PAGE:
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Modified Dietz Return

An algebraic method used to calculate the rate of return of an investment portfolio based on the cash flows of the portfolio

What is the Modified Dietz Return?

The Modified Dietz Return is an algebraic method used to calculate the rate of return of an investment portfolio based on the cash flows of the portfolio. The method also accounts for the timing of when the cash flows come in and out of the portfolio.

 

Modified Dietz Return

 

Unlike the Modified Internal Rate of Return and the Internal Rate of Return (IRR), the Modified Dietz Return is not an expected return and is backward-looking, doesn’t use expected value, and calculates the realized return of the portfolio.

 

Why was the Modified Dietz Return Created?

The Modified Dietz formula was created to better understand and provide more transparency for the return an investment portfolio made. Investment portfolios constantly see cash flows coming in and going out, making it easy to lose track of how much money the portfolio made. Thus, the Modified Dietz Return formula was made to keep track of the timing and magnitude of the cash flows throughout the entire investment horizon.

 

Formula for the Modified Dietz Return

 

Modified Dietz Return - Formula

 

Where:

  • V(0) = Value of portfolio at end date
  • V(1) = Value of portfolio at start date
  • CF’s = Cash flows throughout the investment horizon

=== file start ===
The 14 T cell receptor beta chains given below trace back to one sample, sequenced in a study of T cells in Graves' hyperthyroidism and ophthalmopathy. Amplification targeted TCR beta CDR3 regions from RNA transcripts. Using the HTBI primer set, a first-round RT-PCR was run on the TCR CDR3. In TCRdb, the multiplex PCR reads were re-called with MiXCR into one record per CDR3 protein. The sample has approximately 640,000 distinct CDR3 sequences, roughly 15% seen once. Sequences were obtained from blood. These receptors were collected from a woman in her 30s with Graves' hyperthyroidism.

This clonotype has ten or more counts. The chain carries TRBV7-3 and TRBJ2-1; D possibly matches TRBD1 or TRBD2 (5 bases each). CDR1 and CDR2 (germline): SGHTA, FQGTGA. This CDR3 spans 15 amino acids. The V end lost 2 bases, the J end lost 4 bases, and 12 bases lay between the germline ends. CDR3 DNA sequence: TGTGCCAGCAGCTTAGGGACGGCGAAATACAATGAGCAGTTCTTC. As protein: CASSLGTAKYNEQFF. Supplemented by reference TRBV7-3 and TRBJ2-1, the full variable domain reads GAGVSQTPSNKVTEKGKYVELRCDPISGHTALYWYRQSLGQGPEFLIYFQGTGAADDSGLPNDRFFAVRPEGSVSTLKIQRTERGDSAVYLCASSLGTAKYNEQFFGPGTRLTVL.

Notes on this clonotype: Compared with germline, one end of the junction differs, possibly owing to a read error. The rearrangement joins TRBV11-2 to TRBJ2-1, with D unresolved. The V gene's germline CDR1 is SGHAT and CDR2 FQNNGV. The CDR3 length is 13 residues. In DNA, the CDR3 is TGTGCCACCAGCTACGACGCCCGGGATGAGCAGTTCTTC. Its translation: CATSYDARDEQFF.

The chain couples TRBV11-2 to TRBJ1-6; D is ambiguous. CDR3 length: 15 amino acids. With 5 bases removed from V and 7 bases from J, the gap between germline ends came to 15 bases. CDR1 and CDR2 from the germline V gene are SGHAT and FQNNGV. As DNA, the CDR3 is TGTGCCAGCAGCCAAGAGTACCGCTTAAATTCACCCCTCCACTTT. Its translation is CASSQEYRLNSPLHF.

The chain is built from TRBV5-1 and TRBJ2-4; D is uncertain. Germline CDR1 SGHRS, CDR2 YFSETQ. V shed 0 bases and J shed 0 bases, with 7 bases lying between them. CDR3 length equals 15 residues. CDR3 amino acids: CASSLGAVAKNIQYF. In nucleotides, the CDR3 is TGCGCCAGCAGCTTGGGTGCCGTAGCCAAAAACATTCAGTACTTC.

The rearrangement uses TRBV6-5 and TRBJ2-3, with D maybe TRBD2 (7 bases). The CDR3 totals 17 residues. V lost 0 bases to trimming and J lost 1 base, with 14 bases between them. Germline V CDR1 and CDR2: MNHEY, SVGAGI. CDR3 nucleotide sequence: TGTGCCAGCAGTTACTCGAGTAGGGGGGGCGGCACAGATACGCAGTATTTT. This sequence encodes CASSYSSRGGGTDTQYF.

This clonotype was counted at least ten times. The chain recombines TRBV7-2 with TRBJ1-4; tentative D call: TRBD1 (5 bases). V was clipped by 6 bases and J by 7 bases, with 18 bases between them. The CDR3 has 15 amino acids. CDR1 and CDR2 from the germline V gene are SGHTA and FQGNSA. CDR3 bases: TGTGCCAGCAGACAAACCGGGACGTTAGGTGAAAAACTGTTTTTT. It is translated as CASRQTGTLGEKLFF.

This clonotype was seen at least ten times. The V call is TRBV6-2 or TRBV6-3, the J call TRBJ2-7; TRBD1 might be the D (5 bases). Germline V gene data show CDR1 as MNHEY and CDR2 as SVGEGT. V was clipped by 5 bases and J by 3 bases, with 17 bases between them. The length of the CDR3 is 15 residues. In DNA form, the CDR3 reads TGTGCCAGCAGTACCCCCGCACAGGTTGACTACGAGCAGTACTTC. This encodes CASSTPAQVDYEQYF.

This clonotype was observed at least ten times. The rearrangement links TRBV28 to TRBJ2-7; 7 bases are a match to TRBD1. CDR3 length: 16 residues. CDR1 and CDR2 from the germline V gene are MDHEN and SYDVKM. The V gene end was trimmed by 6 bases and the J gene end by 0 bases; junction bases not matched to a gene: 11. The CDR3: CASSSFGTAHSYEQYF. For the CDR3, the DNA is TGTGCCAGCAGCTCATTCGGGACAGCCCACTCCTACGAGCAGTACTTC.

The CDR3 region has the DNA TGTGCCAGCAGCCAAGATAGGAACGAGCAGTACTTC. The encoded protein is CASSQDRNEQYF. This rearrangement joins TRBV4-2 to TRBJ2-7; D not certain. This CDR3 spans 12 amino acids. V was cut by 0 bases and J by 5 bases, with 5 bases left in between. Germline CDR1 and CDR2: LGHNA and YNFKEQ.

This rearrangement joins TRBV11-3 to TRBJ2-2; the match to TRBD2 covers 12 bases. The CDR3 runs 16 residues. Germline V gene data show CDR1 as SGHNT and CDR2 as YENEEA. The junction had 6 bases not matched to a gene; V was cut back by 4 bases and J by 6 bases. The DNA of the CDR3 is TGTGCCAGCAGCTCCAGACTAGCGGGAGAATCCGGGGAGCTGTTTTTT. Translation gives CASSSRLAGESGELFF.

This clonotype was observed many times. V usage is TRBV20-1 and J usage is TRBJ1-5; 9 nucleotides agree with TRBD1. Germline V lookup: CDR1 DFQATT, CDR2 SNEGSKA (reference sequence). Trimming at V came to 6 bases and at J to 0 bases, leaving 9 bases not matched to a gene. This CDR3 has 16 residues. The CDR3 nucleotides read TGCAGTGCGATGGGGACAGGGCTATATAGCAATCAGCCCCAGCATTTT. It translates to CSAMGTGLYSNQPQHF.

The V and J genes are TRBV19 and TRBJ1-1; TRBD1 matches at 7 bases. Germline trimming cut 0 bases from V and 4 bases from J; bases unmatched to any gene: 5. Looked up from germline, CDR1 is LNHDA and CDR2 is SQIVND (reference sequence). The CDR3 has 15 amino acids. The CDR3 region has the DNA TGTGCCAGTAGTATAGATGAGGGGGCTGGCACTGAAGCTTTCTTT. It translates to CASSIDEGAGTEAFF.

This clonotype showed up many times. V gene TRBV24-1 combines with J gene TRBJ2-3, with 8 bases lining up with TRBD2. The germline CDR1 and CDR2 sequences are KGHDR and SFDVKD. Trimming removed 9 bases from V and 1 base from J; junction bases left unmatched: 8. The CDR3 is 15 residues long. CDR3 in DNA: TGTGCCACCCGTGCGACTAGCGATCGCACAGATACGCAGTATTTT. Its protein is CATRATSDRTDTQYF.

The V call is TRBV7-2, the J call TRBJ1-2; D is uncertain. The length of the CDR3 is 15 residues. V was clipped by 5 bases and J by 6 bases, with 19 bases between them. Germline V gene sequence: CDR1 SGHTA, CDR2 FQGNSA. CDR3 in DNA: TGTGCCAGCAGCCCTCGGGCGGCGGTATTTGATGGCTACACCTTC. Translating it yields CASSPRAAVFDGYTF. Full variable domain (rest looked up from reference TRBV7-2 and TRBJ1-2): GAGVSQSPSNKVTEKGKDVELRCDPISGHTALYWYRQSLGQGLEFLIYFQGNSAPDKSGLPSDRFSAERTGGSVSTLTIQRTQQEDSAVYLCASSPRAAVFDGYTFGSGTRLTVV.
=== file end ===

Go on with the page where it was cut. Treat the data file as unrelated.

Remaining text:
• T = Length of the investment horizon
  • t = Time of cash flow
  • CF(t) = Cash flow at certain time

 

One of the main components of the formula is its ability to account for the timing of cash flows. The formula accounts for such a fact by taking the sum of the weighted cash flows, weighted by when they occurred throughout the investment horizon.

It is achieved by taking the difference of the length of the investment horizon (T) and the timing of the cash flow (t) and dividing the difference by the investment horizon (T), then by multiplying the result by the magnitude of the cash flow that happened at t; the product will be the weighted cash flow.

 

Practical Example

An individual invests $1,000 in an investment portfolio for one year. At the end of the year, the portfolio rose in value to $1,200. During the investment horizon, at the end of the first three months, the investor deposited $500 into the portfolio.

However, at the end of the nine-month period, the investor withdrew $800. To understand the portfolio’s performance, the investor must calculate the rate of return that accounts for the timing of the withdrawals and deposits made.

Modified Dietz Return - Practical Example

 

Thus:

  • V(0) = 1000
  • V(1) = 1200
  • CF25 = 500
  • CF75 = -800
  • T = 1 year

 

Sample Calculation

 

Disadvantages of the Modified Dietz Return

The Modified Dietz Return formula exhibits disadvantages when one or more large cash flows occur during the investment period or when the investment is very volatile, and experiences returns that are significantly non-linear. Another disadvantage is that the investor needs to know the value of the investment both at the beginning and end of the investment horizon.

Additionally, the investor must adopt a way to keep track of the cash flows coming in and out of the portfolio. It is important to know when to use the Modified Dietz Return to get an accurate understanding of how the investment portfolio performed.

 

Additional Resources

CFI is the official provider of the global Certified Banking & Credit Analyst (CBCA)™ certification program, designed to help anyone become a world-class financial analyst. To keep advancing your career, the additional resources below will be useful:

  • Annual Percentage Rate (APR)
  • Modified Internal Rate of Return (MIRR)
  • Portfolio Manager
  • Return on Investment (ROI)

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